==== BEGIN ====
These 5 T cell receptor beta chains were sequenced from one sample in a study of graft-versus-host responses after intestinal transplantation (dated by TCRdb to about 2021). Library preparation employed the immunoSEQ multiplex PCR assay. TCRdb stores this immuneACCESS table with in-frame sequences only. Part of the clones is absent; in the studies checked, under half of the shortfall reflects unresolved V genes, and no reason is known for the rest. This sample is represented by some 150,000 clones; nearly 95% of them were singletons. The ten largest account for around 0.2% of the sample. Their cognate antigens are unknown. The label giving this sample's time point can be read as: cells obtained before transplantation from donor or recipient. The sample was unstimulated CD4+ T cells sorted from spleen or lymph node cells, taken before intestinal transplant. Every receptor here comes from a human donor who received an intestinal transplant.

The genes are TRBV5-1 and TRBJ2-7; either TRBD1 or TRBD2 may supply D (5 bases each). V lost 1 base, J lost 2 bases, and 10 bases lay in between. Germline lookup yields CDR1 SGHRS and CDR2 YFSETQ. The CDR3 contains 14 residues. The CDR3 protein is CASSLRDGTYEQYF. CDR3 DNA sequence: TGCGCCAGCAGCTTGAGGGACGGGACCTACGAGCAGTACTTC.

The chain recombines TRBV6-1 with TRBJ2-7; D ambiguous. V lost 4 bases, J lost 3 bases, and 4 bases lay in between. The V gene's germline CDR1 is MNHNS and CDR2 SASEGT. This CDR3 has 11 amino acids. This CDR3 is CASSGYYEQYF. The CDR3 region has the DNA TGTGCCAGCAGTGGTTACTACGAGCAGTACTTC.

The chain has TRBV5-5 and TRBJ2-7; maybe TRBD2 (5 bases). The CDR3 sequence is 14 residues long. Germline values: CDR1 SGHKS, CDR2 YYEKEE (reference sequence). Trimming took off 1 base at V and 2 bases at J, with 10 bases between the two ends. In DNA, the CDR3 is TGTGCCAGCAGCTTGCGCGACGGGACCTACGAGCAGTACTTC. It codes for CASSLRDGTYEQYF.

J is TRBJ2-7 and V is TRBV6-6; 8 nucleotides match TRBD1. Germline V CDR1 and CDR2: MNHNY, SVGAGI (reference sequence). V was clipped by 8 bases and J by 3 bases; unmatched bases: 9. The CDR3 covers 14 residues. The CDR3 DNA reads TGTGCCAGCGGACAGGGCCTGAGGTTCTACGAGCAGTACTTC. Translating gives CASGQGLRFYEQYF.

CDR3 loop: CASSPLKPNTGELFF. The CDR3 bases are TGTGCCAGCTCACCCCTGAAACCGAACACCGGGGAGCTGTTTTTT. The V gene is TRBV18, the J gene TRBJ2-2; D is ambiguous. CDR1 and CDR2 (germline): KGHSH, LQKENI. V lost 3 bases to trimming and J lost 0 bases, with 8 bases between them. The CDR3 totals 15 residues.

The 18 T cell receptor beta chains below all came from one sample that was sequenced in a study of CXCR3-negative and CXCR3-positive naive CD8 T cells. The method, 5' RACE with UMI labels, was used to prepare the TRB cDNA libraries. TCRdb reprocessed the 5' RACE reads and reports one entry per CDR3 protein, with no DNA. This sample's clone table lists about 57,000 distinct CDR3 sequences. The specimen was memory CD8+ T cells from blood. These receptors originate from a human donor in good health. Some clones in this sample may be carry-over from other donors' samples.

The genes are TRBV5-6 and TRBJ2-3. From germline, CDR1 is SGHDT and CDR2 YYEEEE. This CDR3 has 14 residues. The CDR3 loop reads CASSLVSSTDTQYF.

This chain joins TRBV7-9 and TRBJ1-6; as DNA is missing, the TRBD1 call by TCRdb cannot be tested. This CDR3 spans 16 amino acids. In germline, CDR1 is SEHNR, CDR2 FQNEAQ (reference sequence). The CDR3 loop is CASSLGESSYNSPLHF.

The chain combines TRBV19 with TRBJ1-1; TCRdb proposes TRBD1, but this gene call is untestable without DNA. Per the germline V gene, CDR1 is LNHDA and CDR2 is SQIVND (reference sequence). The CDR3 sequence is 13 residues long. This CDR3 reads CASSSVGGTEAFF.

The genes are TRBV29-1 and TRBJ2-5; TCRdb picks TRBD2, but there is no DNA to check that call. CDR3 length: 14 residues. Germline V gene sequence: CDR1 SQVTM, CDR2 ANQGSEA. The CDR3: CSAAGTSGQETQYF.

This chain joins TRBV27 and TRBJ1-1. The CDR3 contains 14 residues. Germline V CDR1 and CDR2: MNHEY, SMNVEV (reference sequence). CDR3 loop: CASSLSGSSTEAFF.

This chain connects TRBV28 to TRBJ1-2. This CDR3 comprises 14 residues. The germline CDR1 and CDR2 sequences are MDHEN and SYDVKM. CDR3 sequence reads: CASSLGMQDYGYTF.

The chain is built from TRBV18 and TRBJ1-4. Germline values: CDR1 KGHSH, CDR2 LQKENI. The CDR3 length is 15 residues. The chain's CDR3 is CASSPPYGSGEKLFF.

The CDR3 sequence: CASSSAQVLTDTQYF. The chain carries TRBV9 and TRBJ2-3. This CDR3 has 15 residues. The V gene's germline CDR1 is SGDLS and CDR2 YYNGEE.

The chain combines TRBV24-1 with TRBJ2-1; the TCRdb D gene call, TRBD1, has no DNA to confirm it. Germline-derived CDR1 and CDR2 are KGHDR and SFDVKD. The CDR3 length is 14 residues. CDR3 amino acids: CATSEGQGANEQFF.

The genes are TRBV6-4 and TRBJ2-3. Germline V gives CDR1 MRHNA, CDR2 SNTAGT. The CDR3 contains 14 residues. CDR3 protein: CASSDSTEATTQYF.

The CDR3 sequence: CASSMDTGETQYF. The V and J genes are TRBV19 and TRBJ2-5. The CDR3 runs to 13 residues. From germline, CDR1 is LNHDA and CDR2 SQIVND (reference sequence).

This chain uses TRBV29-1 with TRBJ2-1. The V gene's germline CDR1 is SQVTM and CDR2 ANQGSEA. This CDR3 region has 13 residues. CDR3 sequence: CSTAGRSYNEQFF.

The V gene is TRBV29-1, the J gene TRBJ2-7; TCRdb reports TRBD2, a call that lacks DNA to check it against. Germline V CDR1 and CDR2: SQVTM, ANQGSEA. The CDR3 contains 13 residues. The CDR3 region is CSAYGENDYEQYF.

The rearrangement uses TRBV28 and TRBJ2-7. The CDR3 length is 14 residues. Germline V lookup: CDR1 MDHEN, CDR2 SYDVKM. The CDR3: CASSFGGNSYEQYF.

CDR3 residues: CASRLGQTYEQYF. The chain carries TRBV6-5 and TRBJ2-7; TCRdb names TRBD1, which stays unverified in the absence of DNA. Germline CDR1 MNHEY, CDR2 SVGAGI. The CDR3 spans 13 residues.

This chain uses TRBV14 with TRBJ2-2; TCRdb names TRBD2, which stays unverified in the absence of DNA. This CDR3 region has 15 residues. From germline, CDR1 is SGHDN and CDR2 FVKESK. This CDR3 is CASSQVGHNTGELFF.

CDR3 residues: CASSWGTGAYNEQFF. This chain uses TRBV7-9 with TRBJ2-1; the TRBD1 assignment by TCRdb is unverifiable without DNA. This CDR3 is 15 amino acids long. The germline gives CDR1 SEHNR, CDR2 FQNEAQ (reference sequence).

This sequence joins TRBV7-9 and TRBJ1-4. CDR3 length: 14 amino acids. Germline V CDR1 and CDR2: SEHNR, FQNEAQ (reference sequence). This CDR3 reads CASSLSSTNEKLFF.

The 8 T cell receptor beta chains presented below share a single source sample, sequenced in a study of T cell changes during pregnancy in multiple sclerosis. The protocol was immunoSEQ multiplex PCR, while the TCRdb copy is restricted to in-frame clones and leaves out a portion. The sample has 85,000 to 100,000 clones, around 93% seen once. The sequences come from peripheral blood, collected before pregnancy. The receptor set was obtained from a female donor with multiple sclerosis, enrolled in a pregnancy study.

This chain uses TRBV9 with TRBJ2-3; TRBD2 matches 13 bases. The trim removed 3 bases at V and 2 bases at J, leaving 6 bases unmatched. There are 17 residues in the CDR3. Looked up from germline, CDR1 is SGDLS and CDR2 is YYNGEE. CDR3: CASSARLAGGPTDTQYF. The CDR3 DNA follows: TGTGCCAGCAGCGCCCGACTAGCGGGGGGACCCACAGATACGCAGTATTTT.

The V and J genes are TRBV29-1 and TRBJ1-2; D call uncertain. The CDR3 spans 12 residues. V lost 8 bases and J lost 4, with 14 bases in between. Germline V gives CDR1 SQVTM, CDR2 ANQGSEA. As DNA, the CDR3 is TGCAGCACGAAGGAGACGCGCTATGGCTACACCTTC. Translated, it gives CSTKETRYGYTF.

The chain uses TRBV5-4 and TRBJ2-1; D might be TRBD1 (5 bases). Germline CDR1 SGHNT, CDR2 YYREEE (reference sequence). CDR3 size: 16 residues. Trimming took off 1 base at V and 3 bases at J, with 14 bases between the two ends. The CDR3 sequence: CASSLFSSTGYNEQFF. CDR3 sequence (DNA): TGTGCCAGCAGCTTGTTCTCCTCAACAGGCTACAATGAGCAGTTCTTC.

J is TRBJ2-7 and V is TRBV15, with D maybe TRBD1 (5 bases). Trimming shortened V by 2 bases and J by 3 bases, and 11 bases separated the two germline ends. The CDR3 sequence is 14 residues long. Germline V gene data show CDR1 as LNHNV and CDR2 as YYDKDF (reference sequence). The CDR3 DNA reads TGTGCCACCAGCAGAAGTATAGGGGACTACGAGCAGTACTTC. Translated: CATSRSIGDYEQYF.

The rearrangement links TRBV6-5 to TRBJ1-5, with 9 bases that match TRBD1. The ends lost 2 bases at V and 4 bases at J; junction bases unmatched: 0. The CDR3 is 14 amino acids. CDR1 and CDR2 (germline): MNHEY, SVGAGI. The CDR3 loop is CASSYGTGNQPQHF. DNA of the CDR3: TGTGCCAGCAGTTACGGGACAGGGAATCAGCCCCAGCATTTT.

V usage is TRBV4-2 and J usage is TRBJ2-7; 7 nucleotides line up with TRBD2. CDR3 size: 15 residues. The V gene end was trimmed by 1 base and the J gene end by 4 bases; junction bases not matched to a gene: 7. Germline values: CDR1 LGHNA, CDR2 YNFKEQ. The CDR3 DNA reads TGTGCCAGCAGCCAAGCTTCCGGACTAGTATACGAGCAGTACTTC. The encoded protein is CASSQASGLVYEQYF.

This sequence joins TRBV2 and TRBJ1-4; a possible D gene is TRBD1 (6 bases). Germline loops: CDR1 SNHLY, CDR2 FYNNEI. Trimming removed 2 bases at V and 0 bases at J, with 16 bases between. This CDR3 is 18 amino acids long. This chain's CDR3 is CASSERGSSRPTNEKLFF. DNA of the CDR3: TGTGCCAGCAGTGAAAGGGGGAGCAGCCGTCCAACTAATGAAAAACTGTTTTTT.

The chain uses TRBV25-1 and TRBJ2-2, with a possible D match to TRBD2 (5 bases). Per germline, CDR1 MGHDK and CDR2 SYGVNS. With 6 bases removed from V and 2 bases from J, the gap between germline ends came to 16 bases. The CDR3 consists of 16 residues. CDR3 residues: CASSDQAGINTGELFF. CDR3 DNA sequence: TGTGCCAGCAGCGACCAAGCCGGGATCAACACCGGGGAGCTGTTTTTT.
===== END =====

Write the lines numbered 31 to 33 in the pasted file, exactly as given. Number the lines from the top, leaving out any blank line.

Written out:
The rearrangement links TRBV6-5 to TRBJ1-5, with 9 bases that match TRBD1. The ends lost 2 bases at V and 4 bases at J; junction bases unmatched: 0. The CDR3 is 14 amino acids. CDR1 and CDR2 (germline): MNHEY, SVGAGI. The CDR3 loop is CASSYGTGNQPQHF. DNA of the CDR3: TGTGCCAGCAGTTACGGGACAGGGAATCAGCCCCAGCATTTT.

V usage is TRBV4-2 and J usage is TRBJ2-7; 7 nucleotides line up with TRBD2. CDR3 size: 15 residues. The V gene end was trimmed by 1 base and the J gene end by 4 bases; junction bases not matched to a gene: 7. Germline values: CDR1 LGHNA, CDR2 YNFKEQ. The CDR3 DNA reads TGTGCCAGCAGCCAAGCTTCCGGACTAGTATACGAGCAGTACTTC. The encoded protein is CASSQASGLVYEQYF.

This sequence joins TRBV2 and TRBJ1-4; a possible D gene is TRBD1 (6 bases). Germline loops: CDR1 SNHLY, CDR2 FYNNEI. Trimming removed 2 bases at V and 0 bases at J, with 16 bases between. This CDR3 is 18 amino acids long. This chain's CDR3 is CASSERGSSRPTNEKLFF. DNA of the CDR3: TGTGCCAGCAGTGAAAGGGGGAGCAGCCGTCCAACTAATGAAAAACTGTTTTTT.